- Organization: African Affairs, Office of the Secretary of Defense (Policy)
- Position: Principal Director
- Country of Residence: USA
- Country of Origin: USA
Alice Friend is the Principal Director for African Affairs in OSD Policy. She joined the Department of Defense in 2009 as Special Assistant to the Under Secretary of Defense for Policy and has also served as the Senior Advisor to the Deputy Under Secretary of Defense (DUSD) for Strategy, Plans, and Forces (SPF) and Country Director for Pakistan. She has held research positions at the Center for a New American Security and the Center for Strategic and International Studies in Washington, D.C. and has worked at the International Labor Organization and with the Senegalese Association for Research, Study, and Aid to Development.
Describe the impact on foreign policy you have made in your current/past positions.
During my time in OSD, I have had exceptional opportunities to work on some of the highest-priority missions in the Department and advise senior leaders on key policy decisions. I spearheaded DoD’s participation in the first meeting of the renewed ministerial-level U.S.-Pakistan Strategic Dialogue in 2010 and also worked on two U.S.-Pakistan Defense Consultation Group meetings. I have also had the chance to pitch in on some our major defense posture discussions over the past few years, to include reviews of our presence in the Pacific. I contributed to several strategic reviews of our defense policies and most notably supported the development—and ran a team that worked on the roll-out—of the 2012 Defense Strategic Guidance. Now, I am working with an exceptional group of people to implement the President’s policies in Africa and to coordinate DoD’s role in supporting African peacekeeping operations. It has been an adventure and a privilege to see and participate in so many pivotal moments in recent foreign policymaking.
What personal contribution to foreign policy are you most proud of?
Right now, I am most focused on mentoring and supporting the talented people around me and ensuring that those of us in the next generation of leadership have a reliable network of experienced and helpful colleagues to lean on. My best days are when someone I work with said that I helped them achieve a goal or made navigating the professional terrain easier. I think the foreign policy community needs to take human capital investment seriously and devote real time to growing experts. If our people are trained, enabled and supported then they can be successful at protecting and advancing our country’s interests.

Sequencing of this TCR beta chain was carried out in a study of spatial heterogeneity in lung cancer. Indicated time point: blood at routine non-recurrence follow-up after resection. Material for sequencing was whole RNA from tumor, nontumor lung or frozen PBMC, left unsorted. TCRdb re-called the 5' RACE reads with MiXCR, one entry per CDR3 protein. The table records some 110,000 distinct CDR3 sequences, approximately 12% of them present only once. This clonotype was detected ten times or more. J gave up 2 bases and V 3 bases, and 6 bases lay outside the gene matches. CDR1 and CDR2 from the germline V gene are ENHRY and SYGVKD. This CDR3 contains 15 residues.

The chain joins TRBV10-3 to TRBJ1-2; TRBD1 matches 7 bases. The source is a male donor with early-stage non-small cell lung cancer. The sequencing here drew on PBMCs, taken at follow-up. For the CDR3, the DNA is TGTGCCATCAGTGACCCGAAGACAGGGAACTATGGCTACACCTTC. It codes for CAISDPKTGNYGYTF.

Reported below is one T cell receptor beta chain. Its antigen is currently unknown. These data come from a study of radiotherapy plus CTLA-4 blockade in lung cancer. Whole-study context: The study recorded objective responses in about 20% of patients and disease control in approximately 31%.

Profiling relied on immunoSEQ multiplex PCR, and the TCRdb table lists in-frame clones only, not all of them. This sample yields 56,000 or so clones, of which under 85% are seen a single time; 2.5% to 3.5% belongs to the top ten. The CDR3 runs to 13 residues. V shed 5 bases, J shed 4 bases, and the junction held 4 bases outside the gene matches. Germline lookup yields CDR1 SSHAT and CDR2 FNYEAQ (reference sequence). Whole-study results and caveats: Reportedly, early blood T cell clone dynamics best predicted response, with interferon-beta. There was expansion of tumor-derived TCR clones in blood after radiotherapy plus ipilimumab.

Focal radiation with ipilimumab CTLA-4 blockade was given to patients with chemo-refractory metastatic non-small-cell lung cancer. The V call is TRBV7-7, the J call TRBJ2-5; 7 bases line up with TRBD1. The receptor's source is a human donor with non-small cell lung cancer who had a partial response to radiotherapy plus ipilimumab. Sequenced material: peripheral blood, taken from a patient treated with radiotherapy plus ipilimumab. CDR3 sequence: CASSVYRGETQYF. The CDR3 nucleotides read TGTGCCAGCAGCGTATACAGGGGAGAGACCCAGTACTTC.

What is your vision of foreign policy in the 21st Century?
I think there is a broad consensus that the U.S. should use its unique position in the world to protect our interests, promote our values, and help underwrite a peaceful, stable international order. The question for the new century is how we implement that enduring vision given the changes in the global security and economic contexts. In that vein, I think we need to pay serious attention not just to how threats and opportunities have evolved, but also to changes within individual states, particularly those with the capacity and will to exercise regional and global agendas of their own. Many of our tools of engagement and influence—sometimes even our way of thinking—are still indexed to a post-Cold War construct of helping enfeebled governments rebuild after years of war or emerge from closed economic systems. But that is a model of a world decades in the past. The vibrancy of BRIC countries, the growing influence of regional and economic communities, greater freedom of democratic expression, and the demographic and environmental implications of emerging markets are just a few trends reshaping interests and influence around the world. At the same time, both the challenges we face and the resources required to meet them are driving a renewed conversation about burden-sharing. I think it is time to re-imagine U.S. global leadership on transnational problems in a system of ever-more self-actualizing states.
What challenges need to be overcome to create better foreign policy? What leadership traits are needed for this?
I think every generation of American foreign policymakers since at least World War I has had to overcome the challenge of a high demand for American leadership in the context of limited resources. As a global power with global interests and therefore global commitments, the United States needs a foreign policy with a clear sense of priorities so we can best distribute time, money, and personnel. This is an enormous and constant challenge in such dynamic security, economic, and diplomatic environments. The people I have most admired in and out of government are those who consistently allocate their time and their organizations’ time in transparent, disciplined ways. To my mind, great leaders are clear about their goals and how they prioritize activities to achieve those goals.
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